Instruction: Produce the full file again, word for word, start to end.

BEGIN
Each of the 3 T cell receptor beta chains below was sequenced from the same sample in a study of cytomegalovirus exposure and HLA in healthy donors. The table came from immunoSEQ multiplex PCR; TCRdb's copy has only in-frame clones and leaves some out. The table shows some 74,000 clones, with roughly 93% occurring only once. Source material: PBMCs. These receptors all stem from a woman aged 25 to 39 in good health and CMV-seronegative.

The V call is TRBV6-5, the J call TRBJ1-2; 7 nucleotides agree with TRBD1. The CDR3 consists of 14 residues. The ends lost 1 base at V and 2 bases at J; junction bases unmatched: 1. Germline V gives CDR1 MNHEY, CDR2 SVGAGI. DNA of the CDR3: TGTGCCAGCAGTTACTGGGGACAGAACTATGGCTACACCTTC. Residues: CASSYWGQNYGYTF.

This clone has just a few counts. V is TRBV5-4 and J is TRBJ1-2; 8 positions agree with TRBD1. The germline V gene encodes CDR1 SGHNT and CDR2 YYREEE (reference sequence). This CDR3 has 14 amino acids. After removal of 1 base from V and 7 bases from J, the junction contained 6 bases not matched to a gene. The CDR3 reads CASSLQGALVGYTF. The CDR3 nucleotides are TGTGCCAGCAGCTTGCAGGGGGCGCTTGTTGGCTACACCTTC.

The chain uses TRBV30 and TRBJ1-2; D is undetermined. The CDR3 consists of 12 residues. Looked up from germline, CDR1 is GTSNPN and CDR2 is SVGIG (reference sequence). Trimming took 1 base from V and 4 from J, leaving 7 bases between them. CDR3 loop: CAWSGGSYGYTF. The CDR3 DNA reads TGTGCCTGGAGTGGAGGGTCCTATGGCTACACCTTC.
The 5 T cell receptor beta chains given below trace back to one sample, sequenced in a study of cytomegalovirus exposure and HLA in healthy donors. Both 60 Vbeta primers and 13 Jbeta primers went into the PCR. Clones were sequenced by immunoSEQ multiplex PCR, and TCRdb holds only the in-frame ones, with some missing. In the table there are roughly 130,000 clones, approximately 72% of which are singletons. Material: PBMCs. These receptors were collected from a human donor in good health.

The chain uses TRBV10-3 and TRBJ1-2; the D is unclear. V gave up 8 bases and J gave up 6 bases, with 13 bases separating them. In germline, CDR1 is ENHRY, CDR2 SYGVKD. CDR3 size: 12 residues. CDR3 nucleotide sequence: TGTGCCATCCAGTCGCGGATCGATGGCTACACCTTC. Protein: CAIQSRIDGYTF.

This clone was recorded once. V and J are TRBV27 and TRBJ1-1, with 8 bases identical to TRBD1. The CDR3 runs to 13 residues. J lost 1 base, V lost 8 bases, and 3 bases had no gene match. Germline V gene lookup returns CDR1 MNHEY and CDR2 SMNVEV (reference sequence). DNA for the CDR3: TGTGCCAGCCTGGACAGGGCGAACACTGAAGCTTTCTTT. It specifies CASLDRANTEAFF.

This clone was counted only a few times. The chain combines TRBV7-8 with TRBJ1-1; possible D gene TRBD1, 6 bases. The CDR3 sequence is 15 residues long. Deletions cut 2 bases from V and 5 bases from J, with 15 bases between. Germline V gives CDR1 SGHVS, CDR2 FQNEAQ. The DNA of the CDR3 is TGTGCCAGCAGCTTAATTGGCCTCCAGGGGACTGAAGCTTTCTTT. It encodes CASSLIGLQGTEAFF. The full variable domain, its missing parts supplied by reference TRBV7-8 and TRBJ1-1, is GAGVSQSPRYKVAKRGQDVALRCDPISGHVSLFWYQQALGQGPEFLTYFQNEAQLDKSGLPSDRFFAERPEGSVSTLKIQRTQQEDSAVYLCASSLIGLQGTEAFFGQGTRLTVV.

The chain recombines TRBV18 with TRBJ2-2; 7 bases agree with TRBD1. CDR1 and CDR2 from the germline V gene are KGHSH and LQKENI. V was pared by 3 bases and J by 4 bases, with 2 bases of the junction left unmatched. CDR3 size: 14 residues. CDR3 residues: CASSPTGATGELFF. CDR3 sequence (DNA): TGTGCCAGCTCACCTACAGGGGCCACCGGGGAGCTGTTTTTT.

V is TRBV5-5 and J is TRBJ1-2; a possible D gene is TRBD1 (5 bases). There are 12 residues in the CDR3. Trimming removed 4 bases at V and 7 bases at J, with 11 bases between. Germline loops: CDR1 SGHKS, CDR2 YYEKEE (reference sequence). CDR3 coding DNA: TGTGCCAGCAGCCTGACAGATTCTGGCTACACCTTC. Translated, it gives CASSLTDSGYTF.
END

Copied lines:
Each of the 3 T cell receptor beta chains below was sequenced from the same sample in a study of cytomegalovirus exposure and HLA in healthy donors. The table came from immunoSEQ multiplex PCR; TCRdb's copy has only in-frame clones and leaves some out. The table shows some 74,000 clones, with roughly 93% occurring only once. Source material: PBMCs. These receptors all stem from a woman aged 25 to 39 in good health and CMV-seronegative.

The V call is TRBV6-5, the J call TRBJ1-2; 7 nucleotides agree with TRBD1. The CDR3 consists of 14 residues. The ends lost 1 base at V and 2 bases at J; junction bases unmatched: 1. Germline V gives CDR1 MNHEY, CDR2 SVGAGI. DNA of the CDR3: TGTGCCAGCAGTTACTGGGGACAGAACTATGGCTACACCTTC. Residues: CASSYWGQNYGYTF.

This clone has just a few counts. V is TRBV5-4 and J is TRBJ1-2; 8 positions agree with TRBD1. The germline V gene encodes CDR1 SGHNT and CDR2 YYREEE (reference sequence). This CDR3 has 14 amino acids. After removal of 1 base from V and 7 bases from J, the junction contained 6 bases not matched to a gene. The CDR3 reads CASSLQGALVGYTF. The CDR3 nucleotides are TGTGCCAGCAGCTTGCAGGGGGCGCTTGTTGGCTACACCTTC.

The chain uses TRBV30 and TRBJ1-2; D is undetermined. The CDR3 consists of 12 residues. Looked up from germline, CDR1 is GTSNPN and CDR2 is SVGIG (reference sequence). Trimming took 1 base from V and 4 from J, leaving 7 bases between them. CDR3 loop: CAWSGGSYGYTF. The CDR3 DNA reads TGTGCCTGGAGTGGAGGGTCCTATGGCTACACCTTC.
The 5 T cell receptor beta chains given below trace back to one sample, sequenced in a study of cytomegalovirus exposure and HLA in healthy donors. Both 60 Vbeta primers and 13 Jbeta primers went into the PCR. Clones were sequenced by immunoSEQ multiplex PCR, and TCRdb holds only the in-frame ones, with some missing. In the table there are roughly 130,000 clones, approximately 72% of which are singletons. Material: PBMCs. These receptors were collected from a human donor in good health.

The chain uses TRBV10-3 and TRBJ1-2; the D is unclear. V gave up 8 bases and J gave up 6 bases, with 13 bases separating them. In germline, CDR1 is ENHRY, CDR2 SYGVKD. CDR3 size: 12 residues. CDR3 nucleotide sequence: TGTGCCATCCAGTCGCGGATCGATGGCTACACCTTC. Protein: CAIQSRIDGYTF.

This clone was recorded once. V and J are TRBV27 and TRBJ1-1, with 8 bases identical to TRBD1. The CDR3 runs to 13 residues. J lost 1 base, V lost 8 bases, and 3 bases had no gene match. Germline V gene lookup returns CDR1 MNHEY and CDR2 SMNVEV (reference sequence). DNA for the CDR3: TGTGCCAGCCTGGACAGGGCGAACACTGAAGCTTTCTTT. It specifies CASLDRANTEAFF.

This clone was counted only a few times. The chain combines TRBV7-8 with TRBJ1-1; possible D gene TRBD1, 6 bases. The CDR3 sequence is 15 residues long. Deletions cut 2 bases from V and 5 bases from J, with 15 bases between. Germline V gives CDR1 SGHVS, CDR2 FQNEAQ. The DNA of the CDR3 is TGTGCCAGCAGCTTAATTGGCCTCCAGGGGACTGAAGCTTTCTTT. It encodes CASSLIGLQGTEAFF. The full variable domain, its missing parts supplied by reference TRBV7-8 and TRBJ1-1, is GAGVSQSPRYKVAKRGQDVALRCDPISGHVSLFWYQQALGQGPEFLTYFQNEAQLDKSGLPSDRFFAERPEGSVSTLKIQRTQQEDSAVYLCASSLIGLQGTEAFFGQGTRLTVV.

The chain recombines TRBV18 with TRBJ2-2; 7 bases agree with TRBD1. CDR1 and CDR2 from the germline V gene are KGHSH and LQKENI. V was pared by 3 bases and J by 4 bases, with 2 bases of the junction left unmatched. CDR3 size: 14 residues. CDR3 residues: CASSPTGATGELFF. CDR3 sequence (DNA): TGTGCCAGCTCACCTACAGGGGCCACCGGGGAGCTGTTTTTT.

V is TRBV5-5 and J is TRBJ1-2; a possible D gene is TRBD1 (5 bases). There are 12 residues in the CDR3. Trimming removed 4 bases at V and 7 bases at J, with 11 bases between. Germline loops: CDR1 SGHKS, CDR2 YYEKEE (reference sequence). CDR3 coding DNA: TGTGCCAGCAGCCTGACAGATTCTGGCTACACCTTC. Translated, it gives CASSLTDSGYTF.